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Changing Your Partner

Relationships are never perfect, and rarely do perfect partners
come together. At some point in every relationship, partners
want to change something about each other.

The following are three schools of thought on changing
another's behavior and an alternative to each one. You will find
the alternatives more useful, easier to implement and more
effective.

School of Thought I:
--------------------
You may never change another, nor may you request change.
Seeking change in another is avoiding changing yourself. Your
partner is showing you something you don't like in yourself. The
change must happen within you. You must strive to become such
that the other's behavior no longer bothers you.

The Alternative:
----------------
Look at yourself first. If you still find yourself needing to
make a request, do it. This will give you the opportunity to
practice the vital skills of asking for what you want and
negotiating.

However, do be aware - making an effective request is
definitely a skill. To learn this skill, please read next week's
newsletter.

School of Thought II:
---------------------
You must demand change from the other because if he/she loved
you enough surely there would be change. He/she is bad and wrong
in the first place for doing the thing that upsets you. He/she
is bad and wrong again for not changing without you having to
say anything. He/she is very wrong for balking at the change
once you demand it.

The Alternative:
----------------
People do what they do and say what they say not because of you
but because of how they relate to others. This means if your
partner is doing something to upset you or bug you, he/she is
not doing it to you, just doing it. Moreover, people cannot read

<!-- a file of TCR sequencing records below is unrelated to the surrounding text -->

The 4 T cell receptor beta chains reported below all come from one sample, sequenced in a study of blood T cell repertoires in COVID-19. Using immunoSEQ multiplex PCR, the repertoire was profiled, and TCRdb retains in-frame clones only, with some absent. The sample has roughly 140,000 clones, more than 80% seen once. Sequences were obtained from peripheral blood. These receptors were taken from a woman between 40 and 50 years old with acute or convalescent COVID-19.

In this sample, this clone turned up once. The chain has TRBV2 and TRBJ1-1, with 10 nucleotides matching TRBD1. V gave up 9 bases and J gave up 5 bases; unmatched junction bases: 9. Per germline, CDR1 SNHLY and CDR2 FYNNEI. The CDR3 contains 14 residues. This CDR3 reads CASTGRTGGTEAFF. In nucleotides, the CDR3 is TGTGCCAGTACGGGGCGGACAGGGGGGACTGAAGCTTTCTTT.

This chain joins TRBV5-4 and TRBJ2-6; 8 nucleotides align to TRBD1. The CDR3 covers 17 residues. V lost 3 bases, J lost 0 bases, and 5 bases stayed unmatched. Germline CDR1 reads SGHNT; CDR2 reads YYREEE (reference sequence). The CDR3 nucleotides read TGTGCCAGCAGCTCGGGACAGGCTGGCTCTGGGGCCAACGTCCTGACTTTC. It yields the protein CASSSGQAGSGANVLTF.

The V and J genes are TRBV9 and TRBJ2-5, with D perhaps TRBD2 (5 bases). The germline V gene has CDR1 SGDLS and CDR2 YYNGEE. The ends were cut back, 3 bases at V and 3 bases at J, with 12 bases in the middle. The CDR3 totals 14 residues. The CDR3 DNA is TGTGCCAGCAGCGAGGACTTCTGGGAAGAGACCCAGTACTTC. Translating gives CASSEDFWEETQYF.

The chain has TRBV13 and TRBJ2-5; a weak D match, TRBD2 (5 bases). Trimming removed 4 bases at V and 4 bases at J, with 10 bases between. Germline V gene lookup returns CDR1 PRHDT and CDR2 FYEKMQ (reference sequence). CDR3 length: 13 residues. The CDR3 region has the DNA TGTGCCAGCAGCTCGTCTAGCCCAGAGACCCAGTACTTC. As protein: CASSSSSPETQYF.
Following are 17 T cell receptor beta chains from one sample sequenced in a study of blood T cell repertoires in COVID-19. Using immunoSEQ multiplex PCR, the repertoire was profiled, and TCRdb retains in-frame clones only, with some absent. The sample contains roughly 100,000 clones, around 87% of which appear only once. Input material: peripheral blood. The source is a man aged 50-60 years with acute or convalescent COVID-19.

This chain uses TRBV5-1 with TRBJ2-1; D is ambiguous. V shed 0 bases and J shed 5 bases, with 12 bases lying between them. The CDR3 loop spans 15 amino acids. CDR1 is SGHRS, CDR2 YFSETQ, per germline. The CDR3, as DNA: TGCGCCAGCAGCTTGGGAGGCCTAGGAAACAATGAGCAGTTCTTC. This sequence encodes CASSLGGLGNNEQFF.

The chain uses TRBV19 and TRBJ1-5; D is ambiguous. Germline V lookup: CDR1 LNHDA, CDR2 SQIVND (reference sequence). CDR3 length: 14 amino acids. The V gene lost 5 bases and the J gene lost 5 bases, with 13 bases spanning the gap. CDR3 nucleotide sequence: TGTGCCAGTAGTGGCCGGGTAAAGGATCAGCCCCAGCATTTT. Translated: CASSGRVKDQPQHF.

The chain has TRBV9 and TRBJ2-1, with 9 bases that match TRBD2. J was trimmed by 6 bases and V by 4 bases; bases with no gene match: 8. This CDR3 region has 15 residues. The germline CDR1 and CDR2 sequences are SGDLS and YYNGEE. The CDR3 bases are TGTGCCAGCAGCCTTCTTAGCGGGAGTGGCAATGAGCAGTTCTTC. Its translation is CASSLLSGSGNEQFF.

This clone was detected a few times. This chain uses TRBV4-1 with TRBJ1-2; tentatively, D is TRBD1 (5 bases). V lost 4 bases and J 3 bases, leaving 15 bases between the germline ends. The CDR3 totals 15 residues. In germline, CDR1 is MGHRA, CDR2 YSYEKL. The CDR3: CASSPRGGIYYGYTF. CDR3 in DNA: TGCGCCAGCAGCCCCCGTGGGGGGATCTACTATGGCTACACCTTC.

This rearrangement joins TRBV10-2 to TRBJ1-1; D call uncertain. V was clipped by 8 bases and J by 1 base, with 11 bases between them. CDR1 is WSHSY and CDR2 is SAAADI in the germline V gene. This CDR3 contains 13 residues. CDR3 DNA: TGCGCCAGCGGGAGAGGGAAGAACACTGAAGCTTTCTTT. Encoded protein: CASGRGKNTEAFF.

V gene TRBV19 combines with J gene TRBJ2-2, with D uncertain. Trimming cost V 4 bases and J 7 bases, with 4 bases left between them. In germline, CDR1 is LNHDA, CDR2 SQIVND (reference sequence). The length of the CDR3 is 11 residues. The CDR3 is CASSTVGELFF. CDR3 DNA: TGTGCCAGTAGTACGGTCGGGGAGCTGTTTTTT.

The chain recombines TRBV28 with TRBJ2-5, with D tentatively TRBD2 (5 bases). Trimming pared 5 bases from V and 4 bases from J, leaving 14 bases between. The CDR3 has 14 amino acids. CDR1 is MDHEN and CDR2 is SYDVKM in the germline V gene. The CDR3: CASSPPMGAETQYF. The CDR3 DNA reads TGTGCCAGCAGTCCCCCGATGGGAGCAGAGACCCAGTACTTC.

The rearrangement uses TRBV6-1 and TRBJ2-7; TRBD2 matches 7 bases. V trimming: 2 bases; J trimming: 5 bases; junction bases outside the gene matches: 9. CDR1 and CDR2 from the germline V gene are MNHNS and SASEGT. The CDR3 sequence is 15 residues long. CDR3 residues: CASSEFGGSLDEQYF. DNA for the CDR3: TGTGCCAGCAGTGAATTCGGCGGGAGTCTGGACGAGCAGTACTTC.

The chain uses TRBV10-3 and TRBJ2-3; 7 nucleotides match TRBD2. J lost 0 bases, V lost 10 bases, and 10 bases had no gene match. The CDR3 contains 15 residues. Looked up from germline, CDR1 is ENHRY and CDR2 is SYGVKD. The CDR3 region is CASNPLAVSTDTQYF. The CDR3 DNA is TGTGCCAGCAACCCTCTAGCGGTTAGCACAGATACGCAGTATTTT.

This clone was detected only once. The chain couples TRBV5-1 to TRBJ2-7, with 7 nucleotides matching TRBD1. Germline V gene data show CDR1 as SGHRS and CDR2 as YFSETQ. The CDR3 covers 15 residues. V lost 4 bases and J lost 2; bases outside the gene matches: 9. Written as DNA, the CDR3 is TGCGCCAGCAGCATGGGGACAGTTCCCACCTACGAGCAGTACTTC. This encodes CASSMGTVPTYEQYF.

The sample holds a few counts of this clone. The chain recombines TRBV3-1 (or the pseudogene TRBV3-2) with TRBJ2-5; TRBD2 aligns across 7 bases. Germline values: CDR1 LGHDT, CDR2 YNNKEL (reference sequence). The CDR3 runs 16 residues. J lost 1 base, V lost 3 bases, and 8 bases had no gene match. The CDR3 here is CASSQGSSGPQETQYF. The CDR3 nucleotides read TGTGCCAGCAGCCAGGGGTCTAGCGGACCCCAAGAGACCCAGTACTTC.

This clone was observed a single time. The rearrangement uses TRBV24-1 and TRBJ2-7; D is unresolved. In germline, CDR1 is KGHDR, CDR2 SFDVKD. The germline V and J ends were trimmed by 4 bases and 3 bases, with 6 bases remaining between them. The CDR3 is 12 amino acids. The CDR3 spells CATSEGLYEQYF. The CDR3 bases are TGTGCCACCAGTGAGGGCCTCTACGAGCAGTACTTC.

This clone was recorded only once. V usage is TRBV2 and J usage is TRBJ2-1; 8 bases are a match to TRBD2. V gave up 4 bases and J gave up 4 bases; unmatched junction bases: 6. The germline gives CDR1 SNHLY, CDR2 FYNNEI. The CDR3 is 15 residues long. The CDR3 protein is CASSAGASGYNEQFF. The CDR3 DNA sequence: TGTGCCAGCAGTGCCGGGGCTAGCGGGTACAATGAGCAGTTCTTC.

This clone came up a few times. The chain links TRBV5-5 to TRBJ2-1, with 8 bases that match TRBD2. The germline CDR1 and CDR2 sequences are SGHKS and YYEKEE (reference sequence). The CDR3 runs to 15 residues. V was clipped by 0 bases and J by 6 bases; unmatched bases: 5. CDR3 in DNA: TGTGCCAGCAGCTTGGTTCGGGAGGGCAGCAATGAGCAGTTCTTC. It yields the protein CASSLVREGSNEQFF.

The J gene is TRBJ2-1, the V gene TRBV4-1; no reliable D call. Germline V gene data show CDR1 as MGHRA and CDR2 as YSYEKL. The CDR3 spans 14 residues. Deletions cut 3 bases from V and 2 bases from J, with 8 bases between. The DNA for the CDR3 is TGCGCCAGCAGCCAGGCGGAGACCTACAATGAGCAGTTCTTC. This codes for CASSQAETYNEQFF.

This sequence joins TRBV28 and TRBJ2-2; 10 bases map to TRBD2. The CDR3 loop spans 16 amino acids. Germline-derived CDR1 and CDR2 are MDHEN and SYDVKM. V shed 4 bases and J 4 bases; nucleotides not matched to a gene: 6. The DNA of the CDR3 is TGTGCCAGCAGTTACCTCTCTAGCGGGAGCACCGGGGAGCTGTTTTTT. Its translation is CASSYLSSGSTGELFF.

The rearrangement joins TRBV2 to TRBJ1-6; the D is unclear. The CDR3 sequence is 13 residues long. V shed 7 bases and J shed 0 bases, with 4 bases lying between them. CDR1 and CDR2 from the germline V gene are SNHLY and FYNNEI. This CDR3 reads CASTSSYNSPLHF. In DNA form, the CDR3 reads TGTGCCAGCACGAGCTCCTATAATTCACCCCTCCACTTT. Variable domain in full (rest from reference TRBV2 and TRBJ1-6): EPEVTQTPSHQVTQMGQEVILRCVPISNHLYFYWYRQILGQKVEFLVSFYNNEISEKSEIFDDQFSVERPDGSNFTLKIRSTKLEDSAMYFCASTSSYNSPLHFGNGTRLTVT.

minds. If you do not communicate effectively when something is
bothering you, you cannot expect change.

You should also know that when you demand, you are not likely
to get what you want. And your partner definitely has the right
to say no.

To create change, make your requests clearly, gently and as
soon as you become aware of the need. Your requests are more
likely to be granted. However, if they are not granted, you
cannot demand change.

Making an effective request is definitely a skill. To learn
this skill, please read next week's newsletter.

School of Thought III:
----------------------
Produce change at any cost or any way you can. Hold back no
weapon in your arsenal. Manipulation, nagging, begging,
threatening are all fair game. Don't ever give up because, after
all, the change is good for your partner.

The Alternative:
----------------
When you request change from your partner to further growth and
development, it is often very good for him/her. However, any
underhanded attempt will be met with resistance and anger. You
will not get change. In fact, things may get worse.

Your alternative is to ask clearly and openly, with love, for
what you want. Again, to learn how to do this read next week's
newsletter.

If the change is something your partner wants for himself or
herself, offer support in creating it. Do this for as long as it
takes to create the change. If the answer is no, accept it and
deal with the consequences, even if the consequence leads to the
end of the relationship.

Your Relationship Coach,
Rinatta Paries
www.WhatItTakes.com

(c) Rinatta Paries, 1998-2002. Do you know how to attract your
ideal mate? Do you know how to build a fulfilling relationship,
or how to reinvent yours to meet your needs? Relationship Coach
Rinatta Paries can teach you the skills and techniques to
attract and sustain long-term, healthy partnerships. Visit
www.WhatItTakes.com where you'll find quizzes, classes, advice
and a free weekly ezine. Become a "true love magnet(tm)!"


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